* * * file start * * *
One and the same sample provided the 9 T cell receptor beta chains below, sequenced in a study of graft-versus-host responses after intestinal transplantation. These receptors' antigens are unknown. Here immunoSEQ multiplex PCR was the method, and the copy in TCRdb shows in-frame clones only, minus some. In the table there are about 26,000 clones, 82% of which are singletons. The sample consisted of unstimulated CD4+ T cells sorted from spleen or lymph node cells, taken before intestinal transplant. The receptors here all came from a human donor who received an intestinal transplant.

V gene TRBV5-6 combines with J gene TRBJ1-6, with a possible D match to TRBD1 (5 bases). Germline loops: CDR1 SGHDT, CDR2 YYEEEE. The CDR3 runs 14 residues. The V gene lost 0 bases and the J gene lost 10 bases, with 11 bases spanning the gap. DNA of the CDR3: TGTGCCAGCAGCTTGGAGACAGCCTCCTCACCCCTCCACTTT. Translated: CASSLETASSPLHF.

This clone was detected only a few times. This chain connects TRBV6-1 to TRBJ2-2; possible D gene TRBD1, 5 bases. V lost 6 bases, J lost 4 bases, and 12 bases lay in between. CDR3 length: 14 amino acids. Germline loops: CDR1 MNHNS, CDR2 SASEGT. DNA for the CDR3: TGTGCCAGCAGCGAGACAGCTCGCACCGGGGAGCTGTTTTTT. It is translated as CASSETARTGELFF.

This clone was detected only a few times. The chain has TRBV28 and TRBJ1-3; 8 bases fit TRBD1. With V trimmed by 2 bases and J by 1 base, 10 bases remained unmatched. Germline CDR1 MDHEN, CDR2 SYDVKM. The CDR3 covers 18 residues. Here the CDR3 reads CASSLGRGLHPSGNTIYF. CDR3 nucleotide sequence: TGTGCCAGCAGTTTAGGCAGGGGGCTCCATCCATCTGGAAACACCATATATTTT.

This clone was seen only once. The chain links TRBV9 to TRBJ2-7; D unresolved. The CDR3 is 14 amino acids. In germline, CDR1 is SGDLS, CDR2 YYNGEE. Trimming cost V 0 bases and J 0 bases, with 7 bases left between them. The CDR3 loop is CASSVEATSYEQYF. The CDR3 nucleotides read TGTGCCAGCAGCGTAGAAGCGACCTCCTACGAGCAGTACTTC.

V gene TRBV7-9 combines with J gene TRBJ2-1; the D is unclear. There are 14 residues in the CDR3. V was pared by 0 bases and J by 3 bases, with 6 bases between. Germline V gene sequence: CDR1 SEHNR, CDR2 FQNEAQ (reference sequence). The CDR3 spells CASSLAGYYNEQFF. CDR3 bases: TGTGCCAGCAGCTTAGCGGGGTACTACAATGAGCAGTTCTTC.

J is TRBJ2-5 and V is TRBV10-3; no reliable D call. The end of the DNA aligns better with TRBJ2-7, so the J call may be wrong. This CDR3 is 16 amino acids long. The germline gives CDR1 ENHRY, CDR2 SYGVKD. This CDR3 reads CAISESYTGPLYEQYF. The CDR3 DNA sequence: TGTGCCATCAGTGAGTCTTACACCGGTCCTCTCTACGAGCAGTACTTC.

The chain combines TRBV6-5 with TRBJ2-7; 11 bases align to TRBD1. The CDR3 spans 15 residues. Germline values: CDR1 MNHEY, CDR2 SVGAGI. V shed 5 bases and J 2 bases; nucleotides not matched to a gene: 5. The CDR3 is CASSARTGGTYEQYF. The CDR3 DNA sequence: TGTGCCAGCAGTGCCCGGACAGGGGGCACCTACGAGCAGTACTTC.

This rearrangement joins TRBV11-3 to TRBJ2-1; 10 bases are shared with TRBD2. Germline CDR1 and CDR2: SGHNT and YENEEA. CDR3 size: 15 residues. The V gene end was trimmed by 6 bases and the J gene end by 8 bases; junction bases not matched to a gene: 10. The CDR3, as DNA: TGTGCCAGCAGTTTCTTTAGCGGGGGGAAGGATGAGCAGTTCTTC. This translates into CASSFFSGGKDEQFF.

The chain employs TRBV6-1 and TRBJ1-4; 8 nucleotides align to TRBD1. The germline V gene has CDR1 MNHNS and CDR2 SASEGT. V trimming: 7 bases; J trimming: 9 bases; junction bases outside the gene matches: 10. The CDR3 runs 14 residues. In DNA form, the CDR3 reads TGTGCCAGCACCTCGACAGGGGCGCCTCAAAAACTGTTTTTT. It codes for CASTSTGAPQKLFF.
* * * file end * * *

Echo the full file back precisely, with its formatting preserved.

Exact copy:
One and the same sample provided the 9 T cell receptor beta chains below, sequenced in a study of graft-versus-host responses after intestinal transplantation. These receptors' antigens are unknown. Here immunoSEQ multiplex PCR was the method, and the copy in TCRdb shows in-frame clones only, minus some. In the table there are about 26,000 clones, 82% of which are singletons. The sample consisted of unstimulated CD4+ T cells sorted from spleen or lymph node cells, taken before intestinal transplant. The receptors here all came from a human donor who received an intestinal transplant.

V gene TRBV5-6 combines with J gene TRBJ1-6, with a possible D match to TRBD1 (5 bases). Germline loops: CDR1 SGHDT, CDR2 YYEEEE. The CDR3 runs 14 residues. The V gene lost 0 bases and the J gene lost 10 bases, with 11 bases spanning the gap. DNA of the CDR3: TGTGCCAGCAGCTTGGAGACAGCCTCCTCACCCCTCCACTTT. Translated: CASSLETASSPLHF.

This clone was detected only a few times. This chain connects TRBV6-1 to TRBJ2-2; possible D gene TRBD1, 5 bases. V lost 6 bases, J lost 4 bases, and 12 bases lay in between. CDR3 length: 14 amino acids. Germline loops: CDR1 MNHNS, CDR2 SASEGT. DNA for the CDR3: TGTGCCAGCAGCGAGACAGCTCGCACCGGGGAGCTGTTTTTT. It is translated as CASSETARTGELFF.

This clone was detected only a few times. The chain has TRBV28 and TRBJ1-3; 8 bases fit TRBD1. With V trimmed by 2 bases and J by 1 base, 10 bases remained unmatched. Germline CDR1 MDHEN, CDR2 SYDVKM. The CDR3 covers 18 residues. Here the CDR3 reads CASSLGRGLHPSGNTIYF. CDR3 nucleotide sequence: TGTGCCAGCAGTTTAGGCAGGGGGCTCCATCCATCTGGAAACACCATATATTTT.

This clone was seen only once. The chain links TRBV9 to TRBJ2-7; D unresolved. The CDR3 is 14 amino acids. In germline, CDR1 is SGDLS, CDR2 YYNGEE. Trimming cost V 0 bases and J 0 bases, with 7 bases left between them. The CDR3 loop is CASSVEATSYEQYF. The CDR3 nucleotides read TGTGCCAGCAGCGTAGAAGCGACCTCCTACGAGCAGTACTTC.

V gene TRBV7-9 combines with J gene TRBJ2-1; the D is unclear. There are 14 residues in the CDR3. V was pared by 0 bases and J by 3 bases, with 6 bases between. Germline V gene sequence: CDR1 SEHNR, CDR2 FQNEAQ (reference sequence). The CDR3 spells CASSLAGYYNEQFF. CDR3 bases: TGTGCCAGCAGCTTAGCGGGGTACTACAATGAGCAGTTCTTC.

J is TRBJ2-5 and V is TRBV10-3; no reliable D call. The end of the DNA aligns better with TRBJ2-7, so the J call may be wrong. This CDR3 is 16 amino acids long. The germline gives CDR1 ENHRY, CDR2 SYGVKD. This CDR3 reads CAISESYTGPLYEQYF. The CDR3 DNA sequence: TGTGCCATCAGTGAGTCTTACACCGGTCCTCTCTACGAGCAGTACTTC.

The chain combines TRBV6-5 with TRBJ2-7; 11 bases align to TRBD1. The CDR3 spans 15 residues. Germline values: CDR1 MNHEY, CDR2 SVGAGI. V shed 5 bases and J 2 bases; nucleotides not matched to a gene: 5. The CDR3 is CASSARTGGTYEQYF. The CDR3 DNA sequence: TGTGCCAGCAGTGCCCGGACAGGGGGCACCTACGAGCAGTACTTC.

This rearrangement joins TRBV11-3 to TRBJ2-1; 10 bases are shared with TRBD2. Germline CDR1 and CDR2: SGHNT and YENEEA. CDR3 size: 15 residues. The V gene end was trimmed by 6 bases and the J gene end by 8 bases; junction bases not matched to a gene: 10. The CDR3, as DNA: TGTGCCAGCAGTTTCTTTAGCGGGGGGAAGGATGAGCAGTTCTTC. This translates into CASSFFSGGKDEQFF.

The chain employs TRBV6-1 and TRBJ1-4; 8 nucleotides align to TRBD1. The germline V gene has CDR1 MNHNS and CDR2 SASEGT. V trimming: 7 bases; J trimming: 9 bases; junction bases outside the gene matches: 10. The CDR3 runs 14 residues. In DNA form, the CDR3 reads TGTGCCAGCACCTCGACAGGGGCGCCTCAAAAACTGTTTTTT. It codes for CASTSTGAPQKLFF.